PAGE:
23 September 2013
Cohabitation influences relationships
Cohabiting couples can be relatively common in most therapy practices, since the rates of cohabitation have risen substantially over the years. It is estimated that approximately 50-60% of couples live together before getting married (Bumpass & Lu, 2000; Stanley, Whitton, &
Markman, 2004). Some may assume that these couples should be treated the same as married couples because there issues are the same. However, the reality is that cohabitating couples have unique issues and considerations that should be taken into account. Research has consistently found that couples who cohabitate prior to marriage are at greater risk for divorce and poor relationship quality, suggesting there are some risk factors inherent in these relationships
(Stanley, Rhoades, & Markman, 2006). Current literature identifies some key characteristics and risk factors associated with cohabitating couples which will be reviewed, providing insight for practical clinical considerations.
While all couples will be unique in a multitude of ways, cohabitating couples may share some common characteristics. A national study by the National Institute of Child Health and
Human Development Study of Early Child Care and Youth Development found most cohabitating couples came from lower SES, lower levels of education, and non-White race/ethnicity. They generally are found to have greater ambivalence about their relationship and higher rates of relationship conflict, especially when children are involved (Klausli & Owen,
2009). Hsueh, Morrison, and Dorris, (2009) found the top five problem areas for couples to be 1) current relationship concerns (i.e., stress, unmet needs, conflict), 2) individual problems (i.e., personality, mood, health problems, psychological problems), 3) communication concerns, 4) arguments, and 5) emotional affection or distance.
Cohabitating couples have similar relationships to dating couples, especially in terms of problem frequency; however, they actually have been found to have more arguments than dating couples. Compared to married couples, cohabitating couples report having more vibrant, but more volatile relationships. In other words, they have more affective and dynamic relationships, which can often lead to greater reactivity and arguments (Hsueh, Morrison, and Dorris).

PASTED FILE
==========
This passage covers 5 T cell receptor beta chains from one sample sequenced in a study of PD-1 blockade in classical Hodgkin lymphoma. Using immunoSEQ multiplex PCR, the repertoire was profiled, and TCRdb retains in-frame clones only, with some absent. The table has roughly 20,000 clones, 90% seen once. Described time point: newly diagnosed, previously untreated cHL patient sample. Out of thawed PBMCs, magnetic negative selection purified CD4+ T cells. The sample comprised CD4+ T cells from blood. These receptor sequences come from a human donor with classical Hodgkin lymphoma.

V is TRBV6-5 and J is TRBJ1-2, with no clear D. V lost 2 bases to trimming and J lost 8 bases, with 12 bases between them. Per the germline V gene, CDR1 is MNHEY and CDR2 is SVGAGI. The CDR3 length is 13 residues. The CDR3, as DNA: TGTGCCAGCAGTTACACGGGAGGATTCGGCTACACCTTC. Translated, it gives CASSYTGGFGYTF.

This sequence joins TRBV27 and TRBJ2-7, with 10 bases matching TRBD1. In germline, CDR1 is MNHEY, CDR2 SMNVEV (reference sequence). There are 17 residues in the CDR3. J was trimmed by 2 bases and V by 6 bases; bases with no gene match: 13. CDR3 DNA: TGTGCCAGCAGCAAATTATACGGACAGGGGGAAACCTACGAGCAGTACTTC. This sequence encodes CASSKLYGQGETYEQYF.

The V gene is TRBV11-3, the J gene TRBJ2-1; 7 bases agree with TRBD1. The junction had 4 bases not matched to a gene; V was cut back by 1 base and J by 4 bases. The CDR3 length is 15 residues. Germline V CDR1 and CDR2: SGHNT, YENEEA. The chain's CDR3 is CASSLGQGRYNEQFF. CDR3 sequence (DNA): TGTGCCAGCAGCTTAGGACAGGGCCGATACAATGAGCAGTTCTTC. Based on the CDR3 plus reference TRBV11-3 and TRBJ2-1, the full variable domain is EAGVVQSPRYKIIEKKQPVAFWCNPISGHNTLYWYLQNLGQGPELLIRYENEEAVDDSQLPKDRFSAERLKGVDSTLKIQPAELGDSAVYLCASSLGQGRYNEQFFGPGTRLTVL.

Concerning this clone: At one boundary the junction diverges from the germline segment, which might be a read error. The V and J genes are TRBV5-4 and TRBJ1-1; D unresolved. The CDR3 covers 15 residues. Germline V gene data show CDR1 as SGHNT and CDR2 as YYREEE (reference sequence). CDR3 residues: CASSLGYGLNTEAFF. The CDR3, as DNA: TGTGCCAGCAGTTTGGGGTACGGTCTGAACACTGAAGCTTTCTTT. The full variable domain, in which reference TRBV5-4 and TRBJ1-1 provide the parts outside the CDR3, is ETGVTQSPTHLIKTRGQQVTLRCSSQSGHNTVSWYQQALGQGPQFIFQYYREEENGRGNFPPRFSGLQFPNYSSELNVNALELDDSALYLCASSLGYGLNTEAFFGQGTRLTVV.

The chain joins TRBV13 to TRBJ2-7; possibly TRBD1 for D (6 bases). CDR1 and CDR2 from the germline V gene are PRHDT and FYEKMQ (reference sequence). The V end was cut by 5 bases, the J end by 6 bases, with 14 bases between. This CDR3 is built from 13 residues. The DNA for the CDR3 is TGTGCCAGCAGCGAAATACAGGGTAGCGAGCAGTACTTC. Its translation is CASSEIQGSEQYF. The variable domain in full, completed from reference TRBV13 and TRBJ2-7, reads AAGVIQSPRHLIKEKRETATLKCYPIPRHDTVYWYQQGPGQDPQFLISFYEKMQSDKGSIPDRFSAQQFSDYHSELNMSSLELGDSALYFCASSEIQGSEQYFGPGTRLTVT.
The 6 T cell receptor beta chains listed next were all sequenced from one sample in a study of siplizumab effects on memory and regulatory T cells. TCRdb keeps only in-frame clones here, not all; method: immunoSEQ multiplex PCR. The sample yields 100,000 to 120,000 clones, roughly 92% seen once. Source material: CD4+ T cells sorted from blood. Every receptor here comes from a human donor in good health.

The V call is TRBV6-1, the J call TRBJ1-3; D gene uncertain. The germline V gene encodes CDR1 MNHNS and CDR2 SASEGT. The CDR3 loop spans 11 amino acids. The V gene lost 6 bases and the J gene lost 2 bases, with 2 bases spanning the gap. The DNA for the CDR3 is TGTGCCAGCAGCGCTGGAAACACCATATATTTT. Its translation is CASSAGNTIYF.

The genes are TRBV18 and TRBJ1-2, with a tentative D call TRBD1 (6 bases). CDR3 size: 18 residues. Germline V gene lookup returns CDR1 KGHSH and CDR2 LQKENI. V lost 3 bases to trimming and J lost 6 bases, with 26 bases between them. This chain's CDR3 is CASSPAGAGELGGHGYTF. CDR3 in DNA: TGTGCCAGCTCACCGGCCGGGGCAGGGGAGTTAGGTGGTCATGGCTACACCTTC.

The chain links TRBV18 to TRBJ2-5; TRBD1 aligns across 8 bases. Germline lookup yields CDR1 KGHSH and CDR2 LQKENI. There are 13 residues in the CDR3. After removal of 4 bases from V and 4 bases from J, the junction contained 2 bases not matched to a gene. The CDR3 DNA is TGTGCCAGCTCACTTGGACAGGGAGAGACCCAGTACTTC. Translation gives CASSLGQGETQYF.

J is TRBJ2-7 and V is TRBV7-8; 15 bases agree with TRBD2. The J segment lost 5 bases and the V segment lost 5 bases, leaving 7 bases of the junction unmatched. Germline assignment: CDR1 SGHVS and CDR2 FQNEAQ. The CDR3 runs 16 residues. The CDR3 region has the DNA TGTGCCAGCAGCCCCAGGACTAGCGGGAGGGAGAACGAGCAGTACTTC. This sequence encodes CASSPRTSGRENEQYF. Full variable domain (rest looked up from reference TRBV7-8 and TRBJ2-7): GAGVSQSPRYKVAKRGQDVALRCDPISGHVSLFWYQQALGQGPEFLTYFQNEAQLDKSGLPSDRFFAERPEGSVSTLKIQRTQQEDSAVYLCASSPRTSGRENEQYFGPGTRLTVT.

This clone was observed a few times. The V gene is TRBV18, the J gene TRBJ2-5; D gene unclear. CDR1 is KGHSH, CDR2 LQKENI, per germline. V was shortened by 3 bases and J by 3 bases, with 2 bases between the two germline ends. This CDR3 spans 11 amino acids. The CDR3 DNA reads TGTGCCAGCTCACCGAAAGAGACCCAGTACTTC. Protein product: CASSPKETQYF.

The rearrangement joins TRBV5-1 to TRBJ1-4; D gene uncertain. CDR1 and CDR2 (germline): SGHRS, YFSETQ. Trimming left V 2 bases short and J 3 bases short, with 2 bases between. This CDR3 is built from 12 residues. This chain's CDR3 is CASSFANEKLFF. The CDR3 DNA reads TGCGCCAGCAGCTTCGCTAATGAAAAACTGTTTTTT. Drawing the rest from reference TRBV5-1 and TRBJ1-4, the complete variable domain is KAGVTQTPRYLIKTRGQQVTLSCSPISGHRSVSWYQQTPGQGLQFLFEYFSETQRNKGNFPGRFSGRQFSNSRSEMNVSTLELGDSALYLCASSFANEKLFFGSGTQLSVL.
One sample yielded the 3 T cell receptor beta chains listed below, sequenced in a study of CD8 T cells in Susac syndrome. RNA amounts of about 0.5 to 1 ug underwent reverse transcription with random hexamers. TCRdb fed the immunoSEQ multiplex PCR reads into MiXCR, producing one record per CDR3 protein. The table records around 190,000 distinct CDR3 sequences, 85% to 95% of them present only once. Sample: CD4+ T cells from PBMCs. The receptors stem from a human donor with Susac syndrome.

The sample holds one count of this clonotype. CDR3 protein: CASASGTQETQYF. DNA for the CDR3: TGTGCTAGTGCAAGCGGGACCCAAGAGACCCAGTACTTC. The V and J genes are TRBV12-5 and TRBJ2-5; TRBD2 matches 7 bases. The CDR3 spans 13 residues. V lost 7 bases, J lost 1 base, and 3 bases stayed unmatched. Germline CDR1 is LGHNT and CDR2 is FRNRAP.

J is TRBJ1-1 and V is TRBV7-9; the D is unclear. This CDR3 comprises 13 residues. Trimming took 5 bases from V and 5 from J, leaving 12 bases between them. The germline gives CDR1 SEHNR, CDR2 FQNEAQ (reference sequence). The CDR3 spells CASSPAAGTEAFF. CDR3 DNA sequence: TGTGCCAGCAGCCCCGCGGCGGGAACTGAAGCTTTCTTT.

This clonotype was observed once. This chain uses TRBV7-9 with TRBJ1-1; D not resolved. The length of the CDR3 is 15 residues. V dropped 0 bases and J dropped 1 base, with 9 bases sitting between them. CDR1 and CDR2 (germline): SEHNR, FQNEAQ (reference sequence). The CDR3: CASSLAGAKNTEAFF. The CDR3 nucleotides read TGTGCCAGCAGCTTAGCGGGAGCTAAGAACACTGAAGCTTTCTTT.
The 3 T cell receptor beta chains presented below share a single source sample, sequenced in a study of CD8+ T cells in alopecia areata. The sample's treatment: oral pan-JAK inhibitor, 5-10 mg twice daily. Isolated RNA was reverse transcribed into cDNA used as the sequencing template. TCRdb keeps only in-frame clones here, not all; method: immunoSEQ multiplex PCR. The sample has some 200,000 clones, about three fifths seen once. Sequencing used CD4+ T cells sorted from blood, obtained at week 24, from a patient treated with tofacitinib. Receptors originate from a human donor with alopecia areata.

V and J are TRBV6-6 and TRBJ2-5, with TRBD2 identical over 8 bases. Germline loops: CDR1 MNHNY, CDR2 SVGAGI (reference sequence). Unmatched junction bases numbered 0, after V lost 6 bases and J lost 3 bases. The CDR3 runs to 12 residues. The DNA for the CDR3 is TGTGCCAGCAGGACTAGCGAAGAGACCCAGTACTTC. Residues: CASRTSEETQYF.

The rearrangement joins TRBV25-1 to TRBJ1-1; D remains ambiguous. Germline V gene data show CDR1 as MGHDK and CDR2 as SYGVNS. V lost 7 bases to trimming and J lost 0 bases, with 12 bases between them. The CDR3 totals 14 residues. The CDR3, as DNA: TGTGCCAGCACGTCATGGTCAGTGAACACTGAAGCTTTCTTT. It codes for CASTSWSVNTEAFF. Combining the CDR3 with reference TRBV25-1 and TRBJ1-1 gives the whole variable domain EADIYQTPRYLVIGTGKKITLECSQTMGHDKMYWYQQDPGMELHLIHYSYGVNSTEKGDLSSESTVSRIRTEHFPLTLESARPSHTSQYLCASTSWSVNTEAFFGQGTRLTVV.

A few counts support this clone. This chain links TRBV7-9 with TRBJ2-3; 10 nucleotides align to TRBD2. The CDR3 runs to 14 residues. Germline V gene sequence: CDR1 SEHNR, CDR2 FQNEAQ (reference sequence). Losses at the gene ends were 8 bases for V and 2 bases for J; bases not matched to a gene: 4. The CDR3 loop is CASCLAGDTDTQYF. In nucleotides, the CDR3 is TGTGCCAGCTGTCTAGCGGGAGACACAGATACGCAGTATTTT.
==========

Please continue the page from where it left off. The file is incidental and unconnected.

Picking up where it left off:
Couples‟ reasoning for cohabiting can greatly influence the “tone” of their relationship and commitment level. Some couples cohabitate for relationship reasons (i.e., spend more time together, wanting to spend life together) and others live together for more external reasons (i.e., finances, pregnancy, convenience; Surra & Hughes, 1997). This can impact their level and type of commitment. Rhoades, Stanley and Markman (2009) suggest that those who live together for relationship reasons are likely to have more of a dedication type of commitment. In other words, their level of commitment stems from their dedication to the relationship and their desire to remain in it. However, those who cohabitate for external reasons are thought to have more of a constraint type of commitment, or their commitment stems from the external constraints that keep them from leaving, not their desire to stay in the relationship
According to Rhoades, Stanley, and Markman (2009), most couples report spending more time together and convenience as their primary reasons for cohabitating, which could have various types of impact on their commitment according to the rational just discussed. Many couples choose to live together to “test” out their relationship, to determine if they want to continue in it or not. While this may sound like a good idea in theory, it can actually have a negative impact on their relationship. Those who use this type of reasoning are found to have more negative communication, higher levels of physical aggression, poorer